PARKSVILLE 2019 SYMPOSIUM ON IMPROVING WHERE WE LIVE: March 1st is the last day for Early Bird Registration / Don’t Delay / Register Today (Announcement #6, February 2019)

Note to Reader:

Join delegates from the east coast of Vancouver Island and beyond, and attend a ‘watershed moment’ in the City of Parksville on April 2-3-4 for a field day followed by the 2-day symposium. The bridge between the two symposium days is a free public lecture by Storm Cunningham, author of The Restoration Economy. Storm’s lecture is titled “Nature Is Regenerative: We should be too”.

Storm Cunningham is one of three prominent headline speakers from the United States who are part of the Parksville 2019 presentation team. Along with Dr. Chris May (changes in hydrology & stream health) and Dave Derrick (stream restoration), he connects us with a larger body of experience. Storm will also provide Closing Reflections on what he heard throughout the 2-day symposium.

Restorative Land Development Results in Sustainable Stream Restoration

At Parksville 2019, delegates will learn how communities can apply science-based understanding to increase their restorative footprint and at the same time decrease their destructive footprint. Delegates will also learn about local government initiatives on Vancouver Island that are ‘getting it right’ and are moving along pathways that lead to restorative land development. Follow these leaders!

Each day, there is a dedicated town-hall session. A different 5-person panel will prime the audience each day. Use of the Ignite format will ensure that slide presentations are streamlined, fast-paced and fun. Presentations are limited to 5 minutes and up to 20 slides, forcing speakers to get to the point, fast.

On Day One, the “Watershed Health and You town-hall features the Englishman River integrated system, to demonstrate that what happens on the land in a watershed (and in its tributary creeksheds) matters to streams. On Day Two, the “Improving Where We Live” town-hall features five Vancouver Island initiatives, to demonstrate what is possible through a Whole-System Approach.

Day One will also include a “mini-workshop within the symposium” conducted by a team from the provincial government. The theme for knowledge-transfer on surface and groundwater interaction and monitoring is “Closing the Data Gap: Water Stewards, the Key to the Future”.

PANEL & TOWN-HALL: Watershed Health & You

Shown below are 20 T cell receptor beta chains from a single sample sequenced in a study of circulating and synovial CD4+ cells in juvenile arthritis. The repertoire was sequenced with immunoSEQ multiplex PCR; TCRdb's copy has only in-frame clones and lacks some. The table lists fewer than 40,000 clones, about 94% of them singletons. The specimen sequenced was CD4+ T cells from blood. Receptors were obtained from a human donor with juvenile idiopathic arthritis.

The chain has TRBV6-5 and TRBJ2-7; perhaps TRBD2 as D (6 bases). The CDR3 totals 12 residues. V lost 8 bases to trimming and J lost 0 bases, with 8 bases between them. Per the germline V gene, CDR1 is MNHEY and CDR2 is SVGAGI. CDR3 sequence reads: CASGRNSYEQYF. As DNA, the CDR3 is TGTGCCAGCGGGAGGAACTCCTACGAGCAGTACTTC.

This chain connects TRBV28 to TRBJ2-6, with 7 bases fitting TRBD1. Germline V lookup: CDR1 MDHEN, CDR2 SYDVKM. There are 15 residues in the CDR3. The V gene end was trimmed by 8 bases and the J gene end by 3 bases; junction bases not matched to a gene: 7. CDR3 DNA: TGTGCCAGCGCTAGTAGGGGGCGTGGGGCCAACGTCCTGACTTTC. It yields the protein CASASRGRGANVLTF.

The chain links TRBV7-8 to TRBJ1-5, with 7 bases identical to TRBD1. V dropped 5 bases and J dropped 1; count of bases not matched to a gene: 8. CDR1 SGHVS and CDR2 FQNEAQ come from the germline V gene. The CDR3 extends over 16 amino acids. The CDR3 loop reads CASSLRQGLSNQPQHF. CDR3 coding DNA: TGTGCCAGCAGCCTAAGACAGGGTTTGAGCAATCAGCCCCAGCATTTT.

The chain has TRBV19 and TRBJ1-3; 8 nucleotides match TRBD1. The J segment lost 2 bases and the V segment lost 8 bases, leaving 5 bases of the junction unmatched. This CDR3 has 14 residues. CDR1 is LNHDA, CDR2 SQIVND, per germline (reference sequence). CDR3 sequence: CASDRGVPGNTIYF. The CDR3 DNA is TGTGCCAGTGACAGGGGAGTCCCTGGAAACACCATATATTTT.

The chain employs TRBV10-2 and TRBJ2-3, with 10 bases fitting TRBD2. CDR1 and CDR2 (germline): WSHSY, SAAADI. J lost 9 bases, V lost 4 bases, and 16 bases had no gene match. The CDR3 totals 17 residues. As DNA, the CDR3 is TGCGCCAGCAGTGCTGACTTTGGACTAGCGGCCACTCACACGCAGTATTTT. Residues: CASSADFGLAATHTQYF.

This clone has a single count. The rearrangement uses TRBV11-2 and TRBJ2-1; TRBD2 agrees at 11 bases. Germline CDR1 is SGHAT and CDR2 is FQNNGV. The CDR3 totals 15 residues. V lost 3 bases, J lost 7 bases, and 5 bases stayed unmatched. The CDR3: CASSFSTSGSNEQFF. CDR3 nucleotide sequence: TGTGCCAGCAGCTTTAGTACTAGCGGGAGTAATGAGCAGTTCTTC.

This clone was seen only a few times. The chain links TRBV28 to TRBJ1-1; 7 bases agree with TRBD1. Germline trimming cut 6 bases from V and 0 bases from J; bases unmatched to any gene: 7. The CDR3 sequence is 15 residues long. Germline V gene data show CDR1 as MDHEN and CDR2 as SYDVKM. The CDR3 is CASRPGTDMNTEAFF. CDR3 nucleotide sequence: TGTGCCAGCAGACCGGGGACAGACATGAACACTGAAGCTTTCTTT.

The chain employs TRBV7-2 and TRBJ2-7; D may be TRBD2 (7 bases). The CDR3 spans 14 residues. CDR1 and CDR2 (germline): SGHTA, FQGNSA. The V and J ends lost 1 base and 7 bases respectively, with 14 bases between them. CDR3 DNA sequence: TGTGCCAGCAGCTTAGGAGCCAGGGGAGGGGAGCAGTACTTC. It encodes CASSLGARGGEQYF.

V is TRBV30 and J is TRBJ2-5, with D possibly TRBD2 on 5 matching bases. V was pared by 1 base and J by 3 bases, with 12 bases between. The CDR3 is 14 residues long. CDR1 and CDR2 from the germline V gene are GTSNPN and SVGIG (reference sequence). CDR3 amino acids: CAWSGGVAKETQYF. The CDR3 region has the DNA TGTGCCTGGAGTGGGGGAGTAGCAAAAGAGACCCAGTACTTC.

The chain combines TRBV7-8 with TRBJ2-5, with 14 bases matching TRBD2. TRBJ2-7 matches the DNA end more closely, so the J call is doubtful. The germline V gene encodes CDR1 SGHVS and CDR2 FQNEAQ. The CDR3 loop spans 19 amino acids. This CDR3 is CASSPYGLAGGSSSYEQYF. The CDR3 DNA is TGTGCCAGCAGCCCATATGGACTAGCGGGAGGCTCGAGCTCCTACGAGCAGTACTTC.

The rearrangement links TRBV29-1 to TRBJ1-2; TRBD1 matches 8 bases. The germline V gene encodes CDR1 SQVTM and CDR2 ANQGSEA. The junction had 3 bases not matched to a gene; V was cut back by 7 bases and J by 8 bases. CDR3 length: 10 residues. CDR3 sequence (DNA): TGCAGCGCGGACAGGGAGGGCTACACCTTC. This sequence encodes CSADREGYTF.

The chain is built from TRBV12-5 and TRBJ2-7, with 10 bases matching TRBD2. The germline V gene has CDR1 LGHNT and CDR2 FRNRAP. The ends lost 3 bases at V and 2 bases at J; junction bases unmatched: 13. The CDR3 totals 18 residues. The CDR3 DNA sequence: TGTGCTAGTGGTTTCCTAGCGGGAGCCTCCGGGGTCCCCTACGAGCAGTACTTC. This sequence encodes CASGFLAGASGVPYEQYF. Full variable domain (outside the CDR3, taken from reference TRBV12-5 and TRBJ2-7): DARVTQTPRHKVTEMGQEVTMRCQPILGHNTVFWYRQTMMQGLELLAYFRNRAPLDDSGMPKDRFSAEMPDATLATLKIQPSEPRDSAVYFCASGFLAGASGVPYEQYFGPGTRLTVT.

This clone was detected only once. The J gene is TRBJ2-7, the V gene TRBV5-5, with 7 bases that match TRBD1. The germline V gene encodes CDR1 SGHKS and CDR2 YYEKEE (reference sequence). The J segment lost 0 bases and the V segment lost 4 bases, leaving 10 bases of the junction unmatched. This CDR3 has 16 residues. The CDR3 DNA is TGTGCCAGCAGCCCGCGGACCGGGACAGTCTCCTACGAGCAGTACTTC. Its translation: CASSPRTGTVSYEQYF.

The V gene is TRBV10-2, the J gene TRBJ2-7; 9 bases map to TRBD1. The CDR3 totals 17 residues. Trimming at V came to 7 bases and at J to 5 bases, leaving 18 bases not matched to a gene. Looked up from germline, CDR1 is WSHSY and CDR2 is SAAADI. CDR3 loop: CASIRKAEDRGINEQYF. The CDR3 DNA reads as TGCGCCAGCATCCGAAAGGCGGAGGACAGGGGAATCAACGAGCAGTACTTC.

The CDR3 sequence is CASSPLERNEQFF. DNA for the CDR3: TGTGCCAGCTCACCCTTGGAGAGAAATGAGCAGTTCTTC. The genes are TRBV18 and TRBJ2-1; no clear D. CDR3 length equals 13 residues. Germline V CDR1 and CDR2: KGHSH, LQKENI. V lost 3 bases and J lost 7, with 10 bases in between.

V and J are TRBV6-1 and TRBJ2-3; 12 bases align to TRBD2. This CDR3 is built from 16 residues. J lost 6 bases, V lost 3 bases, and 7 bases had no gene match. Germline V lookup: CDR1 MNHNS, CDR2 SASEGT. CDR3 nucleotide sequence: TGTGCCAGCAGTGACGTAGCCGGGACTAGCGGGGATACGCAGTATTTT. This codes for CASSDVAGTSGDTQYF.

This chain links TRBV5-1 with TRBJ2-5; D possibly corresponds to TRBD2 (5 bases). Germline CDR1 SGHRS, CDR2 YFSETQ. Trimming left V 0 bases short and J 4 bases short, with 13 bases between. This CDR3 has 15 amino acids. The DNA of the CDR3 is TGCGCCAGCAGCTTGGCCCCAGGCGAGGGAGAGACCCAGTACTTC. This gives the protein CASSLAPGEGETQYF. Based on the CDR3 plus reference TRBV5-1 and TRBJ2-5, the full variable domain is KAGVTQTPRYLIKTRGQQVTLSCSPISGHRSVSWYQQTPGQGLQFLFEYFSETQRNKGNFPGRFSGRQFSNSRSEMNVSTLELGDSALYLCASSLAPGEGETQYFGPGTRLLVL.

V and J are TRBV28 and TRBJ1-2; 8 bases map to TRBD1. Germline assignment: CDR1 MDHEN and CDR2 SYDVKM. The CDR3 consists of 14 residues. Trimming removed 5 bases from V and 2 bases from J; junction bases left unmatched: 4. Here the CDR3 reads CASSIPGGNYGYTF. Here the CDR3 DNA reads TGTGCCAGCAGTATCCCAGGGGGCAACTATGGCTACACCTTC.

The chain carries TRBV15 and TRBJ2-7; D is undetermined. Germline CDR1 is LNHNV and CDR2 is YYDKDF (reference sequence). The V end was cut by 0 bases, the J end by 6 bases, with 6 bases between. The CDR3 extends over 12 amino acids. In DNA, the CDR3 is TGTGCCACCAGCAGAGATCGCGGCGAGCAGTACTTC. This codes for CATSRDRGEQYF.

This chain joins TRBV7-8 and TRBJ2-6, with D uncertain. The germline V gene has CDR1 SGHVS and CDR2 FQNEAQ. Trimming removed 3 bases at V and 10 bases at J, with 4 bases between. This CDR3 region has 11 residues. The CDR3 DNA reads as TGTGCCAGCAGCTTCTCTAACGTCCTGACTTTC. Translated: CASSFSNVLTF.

The Englishman River ‘big picture’ story (endangered river, regional water source, Shelly Creek restoration) provides the backdrop for developing a shared understanding of what a Whole-System approach looks like, and what it would mean to reconnect hydrology and ecology.

What happens on the land in a watershed (and in its tributary creeksheds) matters to streams, especially when the changing climate is altering the seasonal water balance. The Englishman River storyline provides local context for the Whole-System Approach to protection of hydrologic function under current and future conditions.

To Learn More:

For more about the Day One Panel, click on: Watershed Health & You

PANEL & TOWN-HALL: Improving Where We Live

A vision for restorative land development could be guided by the mantra: Sustainable is attainable. We can make where we live better. While communities cannot restore lost biodiversity, they can halt its decline and consciously direct efforts into bending the trend-line in an upwards direction. “Getting it right” is a process that requires long-term commitment, patience and perseverance by champions.

The panel will prime the audience with vignettes about long-term and emerging initiatives in regional districts on the east coast of Vancouver Island. Inspirational in scope, these demonstrate what is achievable when there is a restoration imperative.

To Learn More:

For more about the Day Two Panel, click on: Improving Where We Live

MINI-WORKSHOP: Closing the Data Gap: Water Stewards, the Key to the Future

“Understanding the complex interactions of whole-system, water balance processes that lead to water availability in and on the ground, and all the values that depend on it, is critical to effective water resource allocation. The provincial government leads the way with collection, storage and dissemination of surface and groundwater data. A federal agreement provides for large scale data collection on major sources (rivers and lakes). However, there is a gap at the local level,” explains Neil Goeller.

Bridging the Gap:

Stewardship groups have local knowledge about local water resources; and are the most invested and most connected to the land base. Participation in streamflow data collection is a way to educate them about creekshed hydrology, in particular correct data collection techniques and their importance for refining the water balance and understanding what the numbers mean.

“This would create understanding that would enhance their effectiveness as champions for reconnecting hydrology and ecology. It would also fill a gap at the creekshed micro-scale where flow data are sparse to non-existent. A provincial government initiative on Vancouver Island is mobilizing stewardship groups and community volunteers to collect such data.”